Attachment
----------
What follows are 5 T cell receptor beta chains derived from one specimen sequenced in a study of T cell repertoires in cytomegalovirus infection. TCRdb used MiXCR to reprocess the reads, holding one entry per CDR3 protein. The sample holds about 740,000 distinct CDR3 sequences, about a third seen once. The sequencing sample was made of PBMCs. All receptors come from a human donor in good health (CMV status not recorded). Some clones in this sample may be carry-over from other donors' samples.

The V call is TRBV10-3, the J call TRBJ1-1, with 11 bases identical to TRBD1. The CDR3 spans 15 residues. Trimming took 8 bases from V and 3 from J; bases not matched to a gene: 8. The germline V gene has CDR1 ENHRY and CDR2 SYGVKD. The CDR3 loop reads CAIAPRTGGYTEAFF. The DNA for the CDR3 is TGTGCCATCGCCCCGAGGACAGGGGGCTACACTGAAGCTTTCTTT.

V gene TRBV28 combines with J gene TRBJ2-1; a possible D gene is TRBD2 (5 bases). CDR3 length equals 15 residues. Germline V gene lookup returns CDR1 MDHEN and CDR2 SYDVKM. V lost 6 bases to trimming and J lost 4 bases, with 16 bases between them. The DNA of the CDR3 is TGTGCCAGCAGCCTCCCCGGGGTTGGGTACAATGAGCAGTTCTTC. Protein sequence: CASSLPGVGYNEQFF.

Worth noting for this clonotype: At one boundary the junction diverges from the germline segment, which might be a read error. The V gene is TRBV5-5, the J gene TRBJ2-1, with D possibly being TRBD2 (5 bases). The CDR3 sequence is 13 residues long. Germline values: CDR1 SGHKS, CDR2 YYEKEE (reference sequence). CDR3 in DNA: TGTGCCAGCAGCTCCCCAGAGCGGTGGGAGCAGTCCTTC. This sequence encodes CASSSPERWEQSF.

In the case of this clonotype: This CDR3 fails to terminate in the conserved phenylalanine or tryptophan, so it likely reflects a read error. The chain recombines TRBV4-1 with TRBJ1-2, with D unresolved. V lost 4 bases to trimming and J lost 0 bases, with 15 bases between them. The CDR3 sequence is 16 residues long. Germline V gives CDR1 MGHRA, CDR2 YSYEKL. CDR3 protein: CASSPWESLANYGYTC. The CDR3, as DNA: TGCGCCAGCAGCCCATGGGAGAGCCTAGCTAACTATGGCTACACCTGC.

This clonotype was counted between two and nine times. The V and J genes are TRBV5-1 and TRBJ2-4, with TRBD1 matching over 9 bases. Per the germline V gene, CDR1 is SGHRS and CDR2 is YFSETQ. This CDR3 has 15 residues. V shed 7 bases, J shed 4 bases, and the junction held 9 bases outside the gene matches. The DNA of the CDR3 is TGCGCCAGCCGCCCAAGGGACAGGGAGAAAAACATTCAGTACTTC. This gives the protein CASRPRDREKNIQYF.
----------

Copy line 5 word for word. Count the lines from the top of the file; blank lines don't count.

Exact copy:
In the case of this clonotype: This CDR3 fails to terminate in the conserved phenylalanine or tryptophan, so it likely reflects a read error. The chain recombines TRBV4-1 with TRBJ1-2, with D unresolved. V lost 4 bases to trimming and J lost 0 bases, with 15 bases between them. The CDR3 sequence is 16 residues long. Germline V gives CDR1 MGHRA, CDR2 YSYEKL. CDR3 protein: CASSPWESLANYGYTC. The CDR3, as DNA: TGCGCCAGCAGCCCATGGGAGAGCCTAGCTAACTATGGCTACACCTGC.